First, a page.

Indiana Jones hates them. They turn out to be NOT such great little companions if you live in the Harry Potter universe. And they helped spread the Black Plague.
Or did they?
With a burial site of plague victims unearthed and scientists looking a little closer at the bones, it seems the rats and fleas may have been wrongly accused this whole time.
The Black Death
If you ever took an interest in History at school (or more recently just an interest in the comedic genius that is Horrible Histories, the books and the show, seriously, I would marry THE SHOUTY MAN), then you know that it’s a well known fact that the Black Death was spread with the help of rats.
The history lesson goes a bit like this:
In the mid 14th Century, by all accounts, the majority of people were poor, dirty and not very healthy. The squalid conditions attracted rats. The rats had fleas. Fleas that carried The Black Death. The fleas bit the people. The people died of the Black Death in epic proportions.
The Black Death is reported to have killed 6 out of every 10 people in London. It led to a massive labor shortage and set in place a series of events that may never have occured otherwise.
Of course, in the mid 14th Century, one of the more popular beliefs was that the plague was caused by people being bad. In recent times, we’ve blamed the deaths and the severity to which it spread on the rats and the fleas that rode on them. (The cures of ‘go and live near a sewer’ and ‘drink your own urine or rub yourself in poo’ probably didn’t help stop the spread of the disease, or stem the death rates at the time.).
Thank Goodness For Trains.
In current day England, where it’s arguably much more sophisticated, excavations have been taking place for new transport infrastructure in the form of the ‘Crossrail Project’. Since the project began, The Independent news website reports that over 10 thousand pieces of archeological interest in total have been discovered. (Trains, they’re like Superman. But cooler because they’re trains).
An excavation in Farrgindon, as part of the infrastructure project, revealed what may very well be a cemetary for the plague dead.
A group of plague victims bones, from the 14th and 15th centuries, were found while work was being done. So far, 10 skeletons have been found. But it’s estimated that thousands more might be in the area as burials for plague victims tended to be communal affairs, given the sheer numbers in which people died. There could even be ‘levels’ of plague victims given that it hit England a number of times.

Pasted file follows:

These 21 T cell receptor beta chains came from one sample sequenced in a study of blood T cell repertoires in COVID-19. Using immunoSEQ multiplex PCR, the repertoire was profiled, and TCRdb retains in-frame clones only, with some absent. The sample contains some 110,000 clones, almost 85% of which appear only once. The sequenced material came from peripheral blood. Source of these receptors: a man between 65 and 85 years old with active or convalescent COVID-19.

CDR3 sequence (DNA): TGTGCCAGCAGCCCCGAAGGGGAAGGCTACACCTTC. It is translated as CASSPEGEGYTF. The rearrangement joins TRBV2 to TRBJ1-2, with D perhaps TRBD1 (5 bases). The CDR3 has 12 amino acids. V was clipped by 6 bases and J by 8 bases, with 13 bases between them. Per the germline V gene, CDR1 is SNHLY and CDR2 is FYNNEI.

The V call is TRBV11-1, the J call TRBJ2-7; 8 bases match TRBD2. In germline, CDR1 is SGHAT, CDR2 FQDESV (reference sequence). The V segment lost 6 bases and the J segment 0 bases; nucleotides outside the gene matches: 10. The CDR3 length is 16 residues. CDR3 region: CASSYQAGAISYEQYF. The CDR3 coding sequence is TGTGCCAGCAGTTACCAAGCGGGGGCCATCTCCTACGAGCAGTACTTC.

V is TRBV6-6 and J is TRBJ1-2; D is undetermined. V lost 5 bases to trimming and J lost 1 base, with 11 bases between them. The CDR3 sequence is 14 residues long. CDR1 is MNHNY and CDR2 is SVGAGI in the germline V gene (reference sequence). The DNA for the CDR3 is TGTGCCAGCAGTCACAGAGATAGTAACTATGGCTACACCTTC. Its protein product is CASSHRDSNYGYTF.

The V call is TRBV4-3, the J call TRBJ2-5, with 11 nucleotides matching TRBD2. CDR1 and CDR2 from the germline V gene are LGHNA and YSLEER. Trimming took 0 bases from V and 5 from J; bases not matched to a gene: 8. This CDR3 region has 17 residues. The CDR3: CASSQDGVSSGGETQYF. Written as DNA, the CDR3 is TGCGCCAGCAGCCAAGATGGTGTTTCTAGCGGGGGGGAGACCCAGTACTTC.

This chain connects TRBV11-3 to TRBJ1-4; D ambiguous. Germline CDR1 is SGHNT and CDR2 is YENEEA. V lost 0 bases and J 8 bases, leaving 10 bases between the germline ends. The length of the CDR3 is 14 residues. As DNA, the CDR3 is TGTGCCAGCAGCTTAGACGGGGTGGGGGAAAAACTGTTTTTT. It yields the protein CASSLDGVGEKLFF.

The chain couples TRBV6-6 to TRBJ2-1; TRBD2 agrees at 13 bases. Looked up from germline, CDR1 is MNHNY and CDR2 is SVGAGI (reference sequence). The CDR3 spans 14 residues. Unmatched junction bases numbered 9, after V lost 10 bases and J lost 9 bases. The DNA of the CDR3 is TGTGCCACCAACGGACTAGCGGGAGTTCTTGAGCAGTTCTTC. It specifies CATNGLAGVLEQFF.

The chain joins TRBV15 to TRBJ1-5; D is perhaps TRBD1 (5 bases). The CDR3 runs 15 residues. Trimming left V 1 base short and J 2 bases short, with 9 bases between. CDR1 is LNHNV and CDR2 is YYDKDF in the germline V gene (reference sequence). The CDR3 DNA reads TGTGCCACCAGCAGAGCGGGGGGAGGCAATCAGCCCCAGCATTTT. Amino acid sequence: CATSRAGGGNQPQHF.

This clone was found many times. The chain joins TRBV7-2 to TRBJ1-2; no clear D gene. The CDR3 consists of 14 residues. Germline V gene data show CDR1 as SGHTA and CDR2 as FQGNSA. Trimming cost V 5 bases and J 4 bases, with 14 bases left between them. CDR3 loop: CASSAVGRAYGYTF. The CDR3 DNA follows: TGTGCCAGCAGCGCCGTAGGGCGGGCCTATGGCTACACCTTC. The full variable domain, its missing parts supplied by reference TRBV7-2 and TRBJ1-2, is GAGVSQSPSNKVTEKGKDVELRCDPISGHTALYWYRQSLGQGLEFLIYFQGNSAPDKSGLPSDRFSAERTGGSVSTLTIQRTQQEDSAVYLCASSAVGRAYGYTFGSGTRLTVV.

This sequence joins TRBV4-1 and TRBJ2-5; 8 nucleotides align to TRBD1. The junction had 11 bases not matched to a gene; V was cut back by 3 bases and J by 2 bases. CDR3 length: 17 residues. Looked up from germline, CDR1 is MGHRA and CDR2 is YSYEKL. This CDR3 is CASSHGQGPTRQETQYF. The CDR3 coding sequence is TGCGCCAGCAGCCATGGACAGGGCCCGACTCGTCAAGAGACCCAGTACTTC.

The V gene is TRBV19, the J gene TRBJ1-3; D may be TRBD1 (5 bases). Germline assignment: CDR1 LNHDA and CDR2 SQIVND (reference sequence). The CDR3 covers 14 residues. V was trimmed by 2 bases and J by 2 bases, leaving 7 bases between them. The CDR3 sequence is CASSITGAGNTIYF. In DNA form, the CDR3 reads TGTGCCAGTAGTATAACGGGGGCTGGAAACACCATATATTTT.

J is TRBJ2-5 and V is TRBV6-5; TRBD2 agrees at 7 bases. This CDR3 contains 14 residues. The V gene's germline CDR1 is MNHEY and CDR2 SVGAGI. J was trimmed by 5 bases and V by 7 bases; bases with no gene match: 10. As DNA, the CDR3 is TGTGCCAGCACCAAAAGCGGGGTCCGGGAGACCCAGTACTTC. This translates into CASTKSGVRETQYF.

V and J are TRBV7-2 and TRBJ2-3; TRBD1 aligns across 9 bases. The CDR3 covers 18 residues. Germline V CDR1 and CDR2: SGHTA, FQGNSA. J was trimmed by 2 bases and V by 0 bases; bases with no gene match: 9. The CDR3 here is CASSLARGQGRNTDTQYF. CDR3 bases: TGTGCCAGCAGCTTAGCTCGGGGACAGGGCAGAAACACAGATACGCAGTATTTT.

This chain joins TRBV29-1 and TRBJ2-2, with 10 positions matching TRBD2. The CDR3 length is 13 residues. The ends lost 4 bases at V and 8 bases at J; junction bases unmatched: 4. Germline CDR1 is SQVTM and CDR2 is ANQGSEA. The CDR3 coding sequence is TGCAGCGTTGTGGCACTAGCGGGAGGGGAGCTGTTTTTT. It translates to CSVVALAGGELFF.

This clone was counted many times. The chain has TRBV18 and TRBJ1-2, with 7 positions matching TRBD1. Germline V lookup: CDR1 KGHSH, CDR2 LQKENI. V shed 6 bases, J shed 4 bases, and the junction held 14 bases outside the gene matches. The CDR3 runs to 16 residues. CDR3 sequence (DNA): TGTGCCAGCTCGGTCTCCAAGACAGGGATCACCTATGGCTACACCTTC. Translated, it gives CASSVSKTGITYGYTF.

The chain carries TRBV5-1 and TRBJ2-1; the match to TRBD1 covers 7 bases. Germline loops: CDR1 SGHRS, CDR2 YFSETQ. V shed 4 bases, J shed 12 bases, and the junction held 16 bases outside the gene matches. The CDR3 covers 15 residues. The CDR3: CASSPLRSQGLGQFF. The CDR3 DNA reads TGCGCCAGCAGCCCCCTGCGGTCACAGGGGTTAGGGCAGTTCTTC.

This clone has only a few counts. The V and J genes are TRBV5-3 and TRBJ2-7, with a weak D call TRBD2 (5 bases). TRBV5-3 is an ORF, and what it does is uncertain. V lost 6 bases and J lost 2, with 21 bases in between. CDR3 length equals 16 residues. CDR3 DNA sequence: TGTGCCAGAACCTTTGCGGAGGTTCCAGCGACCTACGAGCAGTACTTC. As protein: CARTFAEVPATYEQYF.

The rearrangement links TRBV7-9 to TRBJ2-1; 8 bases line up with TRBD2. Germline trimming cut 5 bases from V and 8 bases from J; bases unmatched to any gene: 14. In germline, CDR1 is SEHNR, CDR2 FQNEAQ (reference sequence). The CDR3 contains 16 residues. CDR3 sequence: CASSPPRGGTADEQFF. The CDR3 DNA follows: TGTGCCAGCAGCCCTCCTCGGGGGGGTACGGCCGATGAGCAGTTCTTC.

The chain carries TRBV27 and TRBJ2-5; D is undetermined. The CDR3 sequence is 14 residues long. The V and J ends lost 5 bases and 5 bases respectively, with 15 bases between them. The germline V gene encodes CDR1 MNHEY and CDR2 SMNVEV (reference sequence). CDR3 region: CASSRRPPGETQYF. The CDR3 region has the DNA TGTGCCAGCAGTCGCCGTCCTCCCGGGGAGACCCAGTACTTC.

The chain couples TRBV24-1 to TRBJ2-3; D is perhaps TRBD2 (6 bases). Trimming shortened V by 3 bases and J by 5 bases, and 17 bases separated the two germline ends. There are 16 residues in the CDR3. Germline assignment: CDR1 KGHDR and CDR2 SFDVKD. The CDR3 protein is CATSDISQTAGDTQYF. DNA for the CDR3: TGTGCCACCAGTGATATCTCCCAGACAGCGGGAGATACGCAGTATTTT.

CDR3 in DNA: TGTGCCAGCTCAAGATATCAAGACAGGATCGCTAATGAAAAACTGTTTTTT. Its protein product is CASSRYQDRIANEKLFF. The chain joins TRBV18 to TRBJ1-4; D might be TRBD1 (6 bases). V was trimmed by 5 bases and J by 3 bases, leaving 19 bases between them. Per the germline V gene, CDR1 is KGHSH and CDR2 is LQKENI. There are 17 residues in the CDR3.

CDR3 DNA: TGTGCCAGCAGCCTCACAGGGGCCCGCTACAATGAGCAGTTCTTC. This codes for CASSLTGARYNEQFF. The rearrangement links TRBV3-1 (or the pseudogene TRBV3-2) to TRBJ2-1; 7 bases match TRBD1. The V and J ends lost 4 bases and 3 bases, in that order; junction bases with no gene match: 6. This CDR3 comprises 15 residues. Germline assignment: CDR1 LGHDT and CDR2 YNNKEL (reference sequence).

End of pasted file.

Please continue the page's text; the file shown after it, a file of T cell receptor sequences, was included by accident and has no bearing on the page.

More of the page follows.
From the studying of the bones, scientists from Public Health England, led by Dr Tim Brooks, have been able to gain a better insight into conditions of the time and what may have contributed to the rapid spread of the disease. And…. rats might not have been the best way to spread disease!
Which means we might have been blaming them unfairly this whole time!
Rather, scientists from Public Health England are now theorising (in a new documentary “Return Of The Black Death”) that fleas would be too inefficient at spreading the disease, given how quickly it spread throughout the population.
So what do they think spread the plague?
Namely, poor people who were not very well nourished, generally had horrible jobs and terrible living conditions. These people caught the Black Plague, then proceeded to cough all over one another. If this theory is correct, then this means that the plague was not a ‘beubonic’ one (spread through the skin, like when say….a flea bites a person) but a ‘pneumonic’ one (spread in the air, like when you DON’T COVER YOUR MOUTH WHEN YOU COUGH!).
There were no real systems in place to make sure people were healthy or looked after because that’s wasn’t the main aim of the ruling classes at the time. I believe the ruling elite’s main aim was to just not be poor. This meant that when poor people, who already lived in cramped and nasty conditions, with bad health to begin with, caught the plague they were pretty much doomed from the outset. So, technically, they were close to being right in the mid 14th Century when they said that the plague was caused by people not being good.
It is all still a theory, though one that seems to make good common sense. Of course, this is all very close to April Fool’s so it could be one big prank.
No matter what science discovers is the true cause of the Black Plague being spread, I think the one thing we can all take away from it is this- Rubbing yourself with poo and chicken bottoms doesn’t solve anyone’s problems.